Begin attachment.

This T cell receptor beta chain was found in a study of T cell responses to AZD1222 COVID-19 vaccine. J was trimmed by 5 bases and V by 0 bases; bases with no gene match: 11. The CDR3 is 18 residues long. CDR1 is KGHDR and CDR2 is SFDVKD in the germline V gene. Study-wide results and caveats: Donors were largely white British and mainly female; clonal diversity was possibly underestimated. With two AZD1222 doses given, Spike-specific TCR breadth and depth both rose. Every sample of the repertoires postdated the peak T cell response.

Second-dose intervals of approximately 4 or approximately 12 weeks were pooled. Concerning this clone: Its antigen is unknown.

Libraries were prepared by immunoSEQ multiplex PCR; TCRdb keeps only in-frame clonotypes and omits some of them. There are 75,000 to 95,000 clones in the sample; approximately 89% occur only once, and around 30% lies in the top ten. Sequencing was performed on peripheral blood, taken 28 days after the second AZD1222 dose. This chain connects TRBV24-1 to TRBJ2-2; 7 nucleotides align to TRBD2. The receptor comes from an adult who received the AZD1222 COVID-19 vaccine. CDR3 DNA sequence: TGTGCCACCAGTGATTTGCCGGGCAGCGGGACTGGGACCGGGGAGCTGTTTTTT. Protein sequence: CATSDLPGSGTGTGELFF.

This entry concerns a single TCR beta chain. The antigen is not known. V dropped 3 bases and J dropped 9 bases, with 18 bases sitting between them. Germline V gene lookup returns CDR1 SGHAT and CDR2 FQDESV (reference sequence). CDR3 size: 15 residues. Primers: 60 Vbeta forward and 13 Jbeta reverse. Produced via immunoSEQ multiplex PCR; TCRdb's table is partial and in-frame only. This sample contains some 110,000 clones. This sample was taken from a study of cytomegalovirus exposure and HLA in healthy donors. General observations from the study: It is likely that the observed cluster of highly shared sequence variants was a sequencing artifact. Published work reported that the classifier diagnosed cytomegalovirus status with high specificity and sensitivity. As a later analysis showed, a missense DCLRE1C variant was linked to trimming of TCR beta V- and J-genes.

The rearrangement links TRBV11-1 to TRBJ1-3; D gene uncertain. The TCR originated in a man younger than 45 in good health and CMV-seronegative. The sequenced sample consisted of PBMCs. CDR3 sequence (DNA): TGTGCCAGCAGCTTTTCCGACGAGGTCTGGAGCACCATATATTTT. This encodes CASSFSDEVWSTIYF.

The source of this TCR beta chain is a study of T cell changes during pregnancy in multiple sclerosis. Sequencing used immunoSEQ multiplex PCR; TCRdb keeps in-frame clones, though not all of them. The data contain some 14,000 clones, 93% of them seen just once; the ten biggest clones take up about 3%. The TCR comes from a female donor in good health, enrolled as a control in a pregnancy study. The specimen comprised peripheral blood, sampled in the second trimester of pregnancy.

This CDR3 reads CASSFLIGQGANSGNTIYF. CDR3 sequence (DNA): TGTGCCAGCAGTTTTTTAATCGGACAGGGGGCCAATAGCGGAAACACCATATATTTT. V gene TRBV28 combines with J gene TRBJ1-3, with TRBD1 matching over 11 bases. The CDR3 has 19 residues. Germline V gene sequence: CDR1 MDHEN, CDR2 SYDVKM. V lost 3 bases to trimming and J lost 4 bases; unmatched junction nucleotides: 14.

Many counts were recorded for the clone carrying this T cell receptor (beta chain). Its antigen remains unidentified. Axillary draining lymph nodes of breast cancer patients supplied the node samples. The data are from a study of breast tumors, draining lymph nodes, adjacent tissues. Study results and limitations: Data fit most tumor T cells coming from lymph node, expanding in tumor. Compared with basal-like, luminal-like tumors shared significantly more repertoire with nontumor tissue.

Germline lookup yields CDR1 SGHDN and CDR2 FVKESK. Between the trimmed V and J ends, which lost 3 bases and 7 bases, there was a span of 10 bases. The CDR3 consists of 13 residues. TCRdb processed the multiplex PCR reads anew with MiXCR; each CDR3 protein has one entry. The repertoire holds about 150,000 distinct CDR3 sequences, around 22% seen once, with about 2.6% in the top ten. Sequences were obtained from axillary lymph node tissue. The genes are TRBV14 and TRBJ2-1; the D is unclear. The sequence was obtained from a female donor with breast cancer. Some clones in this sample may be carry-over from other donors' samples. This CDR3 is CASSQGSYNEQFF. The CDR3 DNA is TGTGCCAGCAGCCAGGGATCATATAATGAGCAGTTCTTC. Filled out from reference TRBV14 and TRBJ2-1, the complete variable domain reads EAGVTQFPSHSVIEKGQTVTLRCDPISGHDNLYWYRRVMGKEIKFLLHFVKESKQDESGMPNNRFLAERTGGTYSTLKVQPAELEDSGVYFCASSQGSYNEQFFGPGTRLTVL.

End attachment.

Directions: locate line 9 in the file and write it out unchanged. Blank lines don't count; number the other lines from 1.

Germline lookup yields CDR1 SGHDN and CDR2 FVKESK. Between the trimmed V and J ends, which lost 3 bases and 7 bases, there was a span of 10 bases. The CDR3 consists of 13 residues. TCRdb processed the multiplex PCR reads anew with MiXCR; each CDR3 protein has one entry. The repertoire holds about 150,000 distinct CDR3 sequences, around 22% seen once, with about 2.6% in the top ten. Sequences were obtained from axillary lymph node tissue. The genes are TRBV14 and TRBJ2-1; the D is unclear. The sequence was obtained from a female donor with breast cancer. Some clones in this sample may be carry-over from other donors' samples. This CDR3 is CASSQGSYNEQFF. The CDR3 DNA is TGTGCCAGCAGCCAGGGATCATATAATGAGCAGTTCTTC. Filled out from reference TRBV14 and TRBJ2-1, the complete variable domain reads EAGVTQFPSHSVIEKGQTVTLRCDPISGHDNLYWYRRVMGKEIKFLLHFVKESKQDESGMPNNRFLAERTGGTYSTLKVQPAELEDSGVYFCASSQGSYNEQFFGPGTRLTVL.